Monday, August 16, 2004

What price opposing Bush and Blair?

In The New Statesman Nick Cohen wonders Where have all the children of the left gone?:
Ask an Iraqi communist or Kurdish socialist today what support they have had from the liberal left and they won't detain you for long. Apart from the odd call from the Socialist International, there has been none worthy of the name. One expects the totalitarian left to be stuffed with creeps, but the collapse of the democratic left strikes me as catastrophic. Why couldn't it oppose the second Gulf war while promising to do everything possible to advance the cause of Iraqi democrats and socialists once the war was over? Why the sneering, almost racist pretence that Saddam had no honourable opponents?

The ineluctable answer is, I'm afraid, that there no longer is a left with a coherent message of hope for the human race. The audiences at Michael Moore films don't look at his propaganda images of kite-flying kiddies and pull themselves up short by thinking of what happened to their comrades in Iraq. They have no comrades. They don't support Saddam. They don't support his foes. They have no policy to offer. The noise of their self-righteous anger is merely a cover for an indifference bred by failure.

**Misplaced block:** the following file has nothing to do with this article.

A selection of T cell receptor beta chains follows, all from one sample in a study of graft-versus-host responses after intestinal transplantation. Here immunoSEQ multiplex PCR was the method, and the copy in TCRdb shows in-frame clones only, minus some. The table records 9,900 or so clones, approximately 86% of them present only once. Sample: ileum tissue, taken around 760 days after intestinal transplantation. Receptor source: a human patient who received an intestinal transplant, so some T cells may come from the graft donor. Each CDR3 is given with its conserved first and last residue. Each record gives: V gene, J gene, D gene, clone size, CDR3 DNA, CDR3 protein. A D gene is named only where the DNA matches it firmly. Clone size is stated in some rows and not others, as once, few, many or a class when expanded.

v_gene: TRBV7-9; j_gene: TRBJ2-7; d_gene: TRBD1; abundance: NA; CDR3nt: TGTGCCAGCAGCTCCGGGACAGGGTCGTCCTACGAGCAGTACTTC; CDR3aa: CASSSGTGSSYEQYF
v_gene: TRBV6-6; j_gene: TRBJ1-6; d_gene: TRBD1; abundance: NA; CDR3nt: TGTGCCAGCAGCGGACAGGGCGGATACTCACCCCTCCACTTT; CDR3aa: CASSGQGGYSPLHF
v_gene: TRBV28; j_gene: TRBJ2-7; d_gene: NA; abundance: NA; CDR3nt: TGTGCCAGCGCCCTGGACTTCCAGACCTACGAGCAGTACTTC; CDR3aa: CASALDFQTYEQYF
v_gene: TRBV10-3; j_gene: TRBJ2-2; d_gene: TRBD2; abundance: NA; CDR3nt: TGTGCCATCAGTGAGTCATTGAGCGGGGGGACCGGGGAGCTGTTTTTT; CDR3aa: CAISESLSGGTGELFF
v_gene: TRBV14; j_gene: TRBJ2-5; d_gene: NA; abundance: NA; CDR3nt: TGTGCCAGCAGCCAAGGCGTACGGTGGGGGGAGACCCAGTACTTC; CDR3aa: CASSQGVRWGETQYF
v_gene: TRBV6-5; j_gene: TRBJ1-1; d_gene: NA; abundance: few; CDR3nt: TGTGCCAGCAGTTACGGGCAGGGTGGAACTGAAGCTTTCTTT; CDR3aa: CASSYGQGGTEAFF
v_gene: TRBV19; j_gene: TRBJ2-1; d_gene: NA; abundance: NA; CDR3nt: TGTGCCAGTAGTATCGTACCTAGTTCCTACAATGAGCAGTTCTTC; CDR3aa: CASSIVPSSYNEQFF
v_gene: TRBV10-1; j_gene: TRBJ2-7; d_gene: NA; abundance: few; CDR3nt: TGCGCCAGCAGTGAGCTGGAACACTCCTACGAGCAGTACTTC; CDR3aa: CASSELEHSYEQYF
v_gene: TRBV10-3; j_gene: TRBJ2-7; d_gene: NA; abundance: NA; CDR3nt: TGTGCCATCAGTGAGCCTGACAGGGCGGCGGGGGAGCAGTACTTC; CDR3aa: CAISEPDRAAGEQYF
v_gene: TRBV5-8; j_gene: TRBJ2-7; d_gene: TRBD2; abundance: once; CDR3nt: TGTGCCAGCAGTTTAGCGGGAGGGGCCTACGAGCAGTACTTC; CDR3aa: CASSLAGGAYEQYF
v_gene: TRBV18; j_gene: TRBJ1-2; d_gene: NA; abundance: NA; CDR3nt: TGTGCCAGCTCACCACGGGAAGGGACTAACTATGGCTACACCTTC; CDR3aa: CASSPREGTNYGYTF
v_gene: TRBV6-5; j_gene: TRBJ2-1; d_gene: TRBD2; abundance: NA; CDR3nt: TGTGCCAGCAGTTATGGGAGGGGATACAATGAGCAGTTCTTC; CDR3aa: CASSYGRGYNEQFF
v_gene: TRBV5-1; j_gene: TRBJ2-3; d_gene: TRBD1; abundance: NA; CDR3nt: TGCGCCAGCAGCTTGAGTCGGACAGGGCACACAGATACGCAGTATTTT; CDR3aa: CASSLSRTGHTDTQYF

With plenty of comment from the British democratic Left:

Harry's Place
Norman Geras

Cohen concludes with:
Unless you believe that the failure of the world's peoples to look leftwards is all the result of brainwashing by the corporate media, you have to conclude that the left is dead. The anger that propelled it is still there, and although it won many battles, some of the oppressions it fought against remain as grievous as ever.

The pity of the aftermath is that while the honourable traditions of the left are forgotten, the worst flourish and mutate into aberrations that would have made our predecessors choke.

Sadly, many Lefties do believe that corporate media brainwashing is the reason their views are not held by others.


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